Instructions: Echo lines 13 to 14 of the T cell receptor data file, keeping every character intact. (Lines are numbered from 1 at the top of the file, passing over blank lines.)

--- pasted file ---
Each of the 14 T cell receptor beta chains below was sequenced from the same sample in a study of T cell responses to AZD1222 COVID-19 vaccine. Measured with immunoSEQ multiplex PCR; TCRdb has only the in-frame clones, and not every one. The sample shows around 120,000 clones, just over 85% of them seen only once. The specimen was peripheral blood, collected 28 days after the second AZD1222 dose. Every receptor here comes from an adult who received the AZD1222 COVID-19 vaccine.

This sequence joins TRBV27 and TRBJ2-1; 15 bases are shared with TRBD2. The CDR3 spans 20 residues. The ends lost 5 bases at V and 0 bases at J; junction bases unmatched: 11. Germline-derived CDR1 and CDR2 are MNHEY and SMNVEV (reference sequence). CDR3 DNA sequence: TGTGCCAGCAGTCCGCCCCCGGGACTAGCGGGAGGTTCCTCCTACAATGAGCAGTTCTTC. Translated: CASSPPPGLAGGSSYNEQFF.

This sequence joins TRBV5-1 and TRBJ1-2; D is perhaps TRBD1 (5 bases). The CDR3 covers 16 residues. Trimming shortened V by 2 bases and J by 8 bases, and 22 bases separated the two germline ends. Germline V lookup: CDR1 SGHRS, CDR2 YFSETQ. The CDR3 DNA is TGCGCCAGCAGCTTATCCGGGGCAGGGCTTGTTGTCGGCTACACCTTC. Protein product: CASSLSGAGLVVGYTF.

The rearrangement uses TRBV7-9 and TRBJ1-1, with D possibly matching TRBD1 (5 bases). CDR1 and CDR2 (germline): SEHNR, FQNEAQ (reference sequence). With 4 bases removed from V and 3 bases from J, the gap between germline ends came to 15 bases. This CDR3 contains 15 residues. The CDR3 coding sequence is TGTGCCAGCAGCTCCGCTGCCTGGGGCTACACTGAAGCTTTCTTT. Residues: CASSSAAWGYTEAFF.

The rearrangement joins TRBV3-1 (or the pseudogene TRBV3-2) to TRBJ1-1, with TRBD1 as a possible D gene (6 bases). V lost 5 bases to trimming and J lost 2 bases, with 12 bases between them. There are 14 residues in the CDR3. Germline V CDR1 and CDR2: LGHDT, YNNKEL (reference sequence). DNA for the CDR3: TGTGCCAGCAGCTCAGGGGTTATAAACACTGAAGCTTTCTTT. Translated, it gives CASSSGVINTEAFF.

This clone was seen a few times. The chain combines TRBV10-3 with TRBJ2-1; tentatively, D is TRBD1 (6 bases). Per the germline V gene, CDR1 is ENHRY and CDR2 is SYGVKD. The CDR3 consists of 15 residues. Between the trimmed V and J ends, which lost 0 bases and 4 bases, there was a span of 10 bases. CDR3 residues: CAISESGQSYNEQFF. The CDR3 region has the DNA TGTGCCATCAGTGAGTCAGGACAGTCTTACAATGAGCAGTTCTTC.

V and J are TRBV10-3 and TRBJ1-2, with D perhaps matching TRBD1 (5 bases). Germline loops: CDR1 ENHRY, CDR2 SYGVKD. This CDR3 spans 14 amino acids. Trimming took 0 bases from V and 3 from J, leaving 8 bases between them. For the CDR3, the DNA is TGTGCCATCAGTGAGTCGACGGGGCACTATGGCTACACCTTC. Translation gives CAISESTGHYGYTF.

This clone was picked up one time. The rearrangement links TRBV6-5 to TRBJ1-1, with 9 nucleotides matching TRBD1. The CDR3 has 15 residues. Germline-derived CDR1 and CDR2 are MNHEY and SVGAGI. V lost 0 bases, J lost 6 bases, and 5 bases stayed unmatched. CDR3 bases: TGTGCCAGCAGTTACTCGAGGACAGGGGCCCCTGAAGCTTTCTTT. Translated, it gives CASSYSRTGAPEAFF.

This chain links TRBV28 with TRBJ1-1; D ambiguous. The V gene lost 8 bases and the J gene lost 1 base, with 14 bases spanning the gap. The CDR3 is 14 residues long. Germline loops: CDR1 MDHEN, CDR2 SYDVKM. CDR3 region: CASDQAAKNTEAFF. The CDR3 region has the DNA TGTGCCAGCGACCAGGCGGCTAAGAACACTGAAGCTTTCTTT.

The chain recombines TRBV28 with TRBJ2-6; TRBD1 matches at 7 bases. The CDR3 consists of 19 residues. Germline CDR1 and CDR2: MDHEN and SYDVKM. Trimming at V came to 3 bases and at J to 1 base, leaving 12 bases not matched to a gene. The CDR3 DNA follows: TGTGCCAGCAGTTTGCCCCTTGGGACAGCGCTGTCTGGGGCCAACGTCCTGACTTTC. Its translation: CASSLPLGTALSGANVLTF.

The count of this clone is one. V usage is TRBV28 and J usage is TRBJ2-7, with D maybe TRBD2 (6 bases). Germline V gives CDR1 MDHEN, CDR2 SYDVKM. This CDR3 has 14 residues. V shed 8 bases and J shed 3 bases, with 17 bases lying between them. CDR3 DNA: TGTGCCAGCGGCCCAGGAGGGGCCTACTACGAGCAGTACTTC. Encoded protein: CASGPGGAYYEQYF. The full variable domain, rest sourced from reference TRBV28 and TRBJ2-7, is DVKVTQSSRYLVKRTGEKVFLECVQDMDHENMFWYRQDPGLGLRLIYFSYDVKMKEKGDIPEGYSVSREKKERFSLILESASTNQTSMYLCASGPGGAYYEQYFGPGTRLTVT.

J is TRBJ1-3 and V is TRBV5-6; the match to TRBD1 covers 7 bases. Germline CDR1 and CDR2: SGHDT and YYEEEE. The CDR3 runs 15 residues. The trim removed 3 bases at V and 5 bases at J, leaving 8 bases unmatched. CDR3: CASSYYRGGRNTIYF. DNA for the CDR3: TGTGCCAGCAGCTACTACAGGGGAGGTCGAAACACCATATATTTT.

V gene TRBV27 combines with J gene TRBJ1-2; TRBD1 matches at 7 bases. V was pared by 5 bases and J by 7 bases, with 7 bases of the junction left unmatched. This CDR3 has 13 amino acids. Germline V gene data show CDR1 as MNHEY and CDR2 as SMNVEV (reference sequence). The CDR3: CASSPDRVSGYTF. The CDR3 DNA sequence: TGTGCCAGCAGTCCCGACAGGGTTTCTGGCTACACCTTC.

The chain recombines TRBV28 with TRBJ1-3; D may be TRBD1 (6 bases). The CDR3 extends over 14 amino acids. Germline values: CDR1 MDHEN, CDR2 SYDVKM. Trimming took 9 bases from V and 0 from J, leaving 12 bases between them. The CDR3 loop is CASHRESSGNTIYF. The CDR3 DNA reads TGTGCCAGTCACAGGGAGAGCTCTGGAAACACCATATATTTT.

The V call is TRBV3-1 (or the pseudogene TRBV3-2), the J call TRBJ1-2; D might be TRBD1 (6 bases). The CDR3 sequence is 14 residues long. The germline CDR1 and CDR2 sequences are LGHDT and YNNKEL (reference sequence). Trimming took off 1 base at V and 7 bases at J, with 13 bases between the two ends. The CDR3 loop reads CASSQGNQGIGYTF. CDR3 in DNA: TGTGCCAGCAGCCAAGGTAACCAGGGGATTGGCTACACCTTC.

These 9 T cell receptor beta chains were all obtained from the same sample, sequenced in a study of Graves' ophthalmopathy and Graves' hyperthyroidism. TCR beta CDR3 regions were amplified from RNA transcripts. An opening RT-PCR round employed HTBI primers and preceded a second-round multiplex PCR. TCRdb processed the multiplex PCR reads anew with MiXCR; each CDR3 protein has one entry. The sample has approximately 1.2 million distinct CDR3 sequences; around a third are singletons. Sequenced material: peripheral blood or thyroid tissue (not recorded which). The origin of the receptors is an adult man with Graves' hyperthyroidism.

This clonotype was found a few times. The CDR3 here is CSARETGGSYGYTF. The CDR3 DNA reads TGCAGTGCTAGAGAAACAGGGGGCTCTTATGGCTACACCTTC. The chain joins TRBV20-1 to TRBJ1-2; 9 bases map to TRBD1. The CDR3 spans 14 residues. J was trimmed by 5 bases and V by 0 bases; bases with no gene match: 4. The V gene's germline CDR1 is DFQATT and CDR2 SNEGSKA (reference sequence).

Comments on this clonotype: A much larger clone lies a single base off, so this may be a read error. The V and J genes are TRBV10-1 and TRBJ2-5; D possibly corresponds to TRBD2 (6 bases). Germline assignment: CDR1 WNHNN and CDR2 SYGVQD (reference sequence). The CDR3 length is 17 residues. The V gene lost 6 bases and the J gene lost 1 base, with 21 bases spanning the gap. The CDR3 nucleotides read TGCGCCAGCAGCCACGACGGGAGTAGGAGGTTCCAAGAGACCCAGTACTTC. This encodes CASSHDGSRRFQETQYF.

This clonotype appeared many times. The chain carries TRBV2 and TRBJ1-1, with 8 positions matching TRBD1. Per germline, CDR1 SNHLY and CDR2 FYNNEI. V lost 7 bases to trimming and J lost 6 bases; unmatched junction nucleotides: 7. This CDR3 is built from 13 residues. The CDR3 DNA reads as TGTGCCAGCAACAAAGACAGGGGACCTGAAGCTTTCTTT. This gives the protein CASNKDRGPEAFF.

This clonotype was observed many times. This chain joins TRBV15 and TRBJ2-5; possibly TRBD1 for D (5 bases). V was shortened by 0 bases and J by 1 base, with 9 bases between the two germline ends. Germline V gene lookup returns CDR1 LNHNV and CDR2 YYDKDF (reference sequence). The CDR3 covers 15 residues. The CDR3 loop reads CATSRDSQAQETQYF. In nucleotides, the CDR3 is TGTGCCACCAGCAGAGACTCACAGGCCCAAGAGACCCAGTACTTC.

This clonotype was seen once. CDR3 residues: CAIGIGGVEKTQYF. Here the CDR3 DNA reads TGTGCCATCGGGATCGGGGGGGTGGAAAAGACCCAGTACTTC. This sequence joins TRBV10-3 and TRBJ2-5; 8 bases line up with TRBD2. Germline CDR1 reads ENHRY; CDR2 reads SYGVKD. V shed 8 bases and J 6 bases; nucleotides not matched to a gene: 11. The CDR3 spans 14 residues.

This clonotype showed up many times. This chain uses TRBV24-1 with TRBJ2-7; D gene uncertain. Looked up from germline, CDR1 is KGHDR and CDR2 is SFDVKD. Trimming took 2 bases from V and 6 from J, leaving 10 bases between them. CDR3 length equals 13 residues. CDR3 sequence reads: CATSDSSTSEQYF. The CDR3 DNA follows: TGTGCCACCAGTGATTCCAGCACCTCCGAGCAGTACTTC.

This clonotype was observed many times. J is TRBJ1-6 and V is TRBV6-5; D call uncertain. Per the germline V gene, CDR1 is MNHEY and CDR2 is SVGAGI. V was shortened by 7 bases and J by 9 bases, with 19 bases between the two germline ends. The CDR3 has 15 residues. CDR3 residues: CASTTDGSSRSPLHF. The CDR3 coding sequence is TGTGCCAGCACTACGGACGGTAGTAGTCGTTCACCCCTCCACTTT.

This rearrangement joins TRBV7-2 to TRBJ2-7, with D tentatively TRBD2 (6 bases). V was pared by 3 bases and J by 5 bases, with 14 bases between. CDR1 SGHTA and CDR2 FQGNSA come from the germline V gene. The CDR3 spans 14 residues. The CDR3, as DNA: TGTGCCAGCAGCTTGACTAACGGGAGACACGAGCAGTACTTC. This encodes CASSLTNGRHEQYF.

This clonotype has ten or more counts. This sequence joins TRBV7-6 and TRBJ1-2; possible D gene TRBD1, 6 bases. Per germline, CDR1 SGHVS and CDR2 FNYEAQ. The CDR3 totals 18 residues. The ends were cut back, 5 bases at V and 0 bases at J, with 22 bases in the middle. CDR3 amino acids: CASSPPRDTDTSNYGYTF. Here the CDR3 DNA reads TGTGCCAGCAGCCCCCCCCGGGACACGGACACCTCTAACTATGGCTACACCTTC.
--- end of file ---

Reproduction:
V gene TRBV27 combines with J gene TRBJ1-2; TRBD1 matches at 7 bases. V was pared by 5 bases and J by 7 bases, with 7 bases of the junction left unmatched. This CDR3 has 13 amino acids. Germline V gene data show CDR1 as MNHEY and CDR2 as SMNVEV (reference sequence). The CDR3: CASSPDRVSGYTF. The CDR3 DNA sequence: TGTGCCAGCAGTCCCGACAGGGTTTCTGGCTACACCTTC.

The chain recombines TRBV28 with TRBJ1-3; D may be TRBD1 (6 bases). The CDR3 extends over 14 amino acids. Germline values: CDR1 MDHEN, CDR2 SYDVKM. Trimming took 9 bases from V and 0 from J, leaving 12 bases between them. The CDR3 loop is CASHRESSGNTIYF. The CDR3 DNA reads TGTGCCAGTCACAGGGAGAGCTCTGGAAACACCATATATTTT.